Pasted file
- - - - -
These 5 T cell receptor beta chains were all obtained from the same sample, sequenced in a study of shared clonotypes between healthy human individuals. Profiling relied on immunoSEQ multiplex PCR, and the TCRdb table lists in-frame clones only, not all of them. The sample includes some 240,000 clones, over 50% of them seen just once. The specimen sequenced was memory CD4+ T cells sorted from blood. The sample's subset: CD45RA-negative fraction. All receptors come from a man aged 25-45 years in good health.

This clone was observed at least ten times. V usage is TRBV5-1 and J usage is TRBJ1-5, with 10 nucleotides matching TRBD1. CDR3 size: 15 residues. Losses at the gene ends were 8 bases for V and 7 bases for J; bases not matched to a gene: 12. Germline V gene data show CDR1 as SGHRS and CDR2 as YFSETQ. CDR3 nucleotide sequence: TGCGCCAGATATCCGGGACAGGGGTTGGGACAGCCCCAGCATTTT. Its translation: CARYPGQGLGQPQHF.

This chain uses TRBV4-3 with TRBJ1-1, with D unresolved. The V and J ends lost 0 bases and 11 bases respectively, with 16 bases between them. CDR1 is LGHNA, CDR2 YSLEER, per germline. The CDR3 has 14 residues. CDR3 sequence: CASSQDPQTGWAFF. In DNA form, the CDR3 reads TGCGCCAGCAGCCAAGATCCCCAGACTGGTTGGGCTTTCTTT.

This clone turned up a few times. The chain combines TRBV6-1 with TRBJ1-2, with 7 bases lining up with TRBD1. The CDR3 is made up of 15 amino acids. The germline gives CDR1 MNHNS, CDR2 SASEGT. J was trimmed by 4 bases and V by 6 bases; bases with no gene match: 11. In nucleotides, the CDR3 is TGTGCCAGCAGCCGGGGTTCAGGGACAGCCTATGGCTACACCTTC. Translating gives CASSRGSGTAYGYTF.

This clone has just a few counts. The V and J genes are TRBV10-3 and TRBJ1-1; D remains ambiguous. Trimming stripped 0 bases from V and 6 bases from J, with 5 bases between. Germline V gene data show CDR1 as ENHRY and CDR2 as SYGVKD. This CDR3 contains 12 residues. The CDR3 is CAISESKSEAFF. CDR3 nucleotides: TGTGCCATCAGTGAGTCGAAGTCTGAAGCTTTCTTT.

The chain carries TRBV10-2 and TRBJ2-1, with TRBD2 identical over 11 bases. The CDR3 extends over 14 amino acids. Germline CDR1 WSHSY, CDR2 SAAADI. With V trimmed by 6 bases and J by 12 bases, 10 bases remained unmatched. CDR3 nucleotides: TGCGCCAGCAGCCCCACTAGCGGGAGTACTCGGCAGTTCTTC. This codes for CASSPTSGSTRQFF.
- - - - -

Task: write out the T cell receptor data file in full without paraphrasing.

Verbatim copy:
These 5 T cell receptor beta chains were all obtained from the same sample, sequenced in a study of shared clonotypes between healthy human individuals. Profiling relied on immunoSEQ multiplex PCR, and the TCRdb table lists in-frame clones only, not all of them. The sample includes some 240,000 clones, over 50% of them seen just once. The specimen sequenced was memory CD4+ T cells sorted from blood. The sample's subset: CD45RA-negative fraction. All receptors come from a man aged 25-45 years in good health.

This clone was observed at least ten times. V usage is TRBV5-1 and J usage is TRBJ1-5, with 10 nucleotides matching TRBD1. CDR3 size: 15 residues. Losses at the gene ends were 8 bases for V and 7 bases for J; bases not matched to a gene: 12. Germline V gene data show CDR1 as SGHRS and CDR2 as YFSETQ. CDR3 nucleotide sequence: TGCGCCAGATATCCGGGACAGGGGTTGGGACAGCCCCAGCATTTT. Its translation: CARYPGQGLGQPQHF.

This chain uses TRBV4-3 with TRBJ1-1, with D unresolved. The V and J ends lost 0 bases and 11 bases respectively, with 16 bases between them. CDR1 is LGHNA, CDR2 YSLEER, per germline. The CDR3 has 14 residues. CDR3 sequence: CASSQDPQTGWAFF. In DNA form, the CDR3 reads TGCGCCAGCAGCCAAGATCCCCAGACTGGTTGGGCTTTCTTT.

This clone turned up a few times. The chain combines TRBV6-1 with TRBJ1-2, with 7 bases lining up with TRBD1. The CDR3 is made up of 15 amino acids. The germline gives CDR1 MNHNS, CDR2 SASEGT. J was trimmed by 4 bases and V by 6 bases; bases with no gene match: 11. In nucleotides, the CDR3 is TGTGCCAGCAGCCGGGGTTCAGGGACAGCCTATGGCTACACCTTC. Translating gives CASSRGSGTAYGYTF.

This clone has just a few counts. The V and J genes are TRBV10-3 and TRBJ1-1; D remains ambiguous. Trimming stripped 0 bases from V and 6 bases from J, with 5 bases between. Germline V gene data show CDR1 as ENHRY and CDR2 as SYGVKD. This CDR3 contains 12 residues. The CDR3 is CAISESKSEAFF. CDR3 nucleotides: TGTGCCATCAGTGAGTCGAAGTCTGAAGCTTTCTTT.

The chain carries TRBV10-2 and TRBJ2-1, with TRBD2 identical over 11 bases. The CDR3 extends over 14 amino acids. Germline CDR1 WSHSY, CDR2 SAAADI. With V trimmed by 6 bases and J by 12 bases, 10 bases remained unmatched. CDR3 nucleotides: TGCGCCAGCAGCCCCACTAGCGGGAGTACTCGGCAGTTCTTC. This codes for CASSPTSGSTRQFF.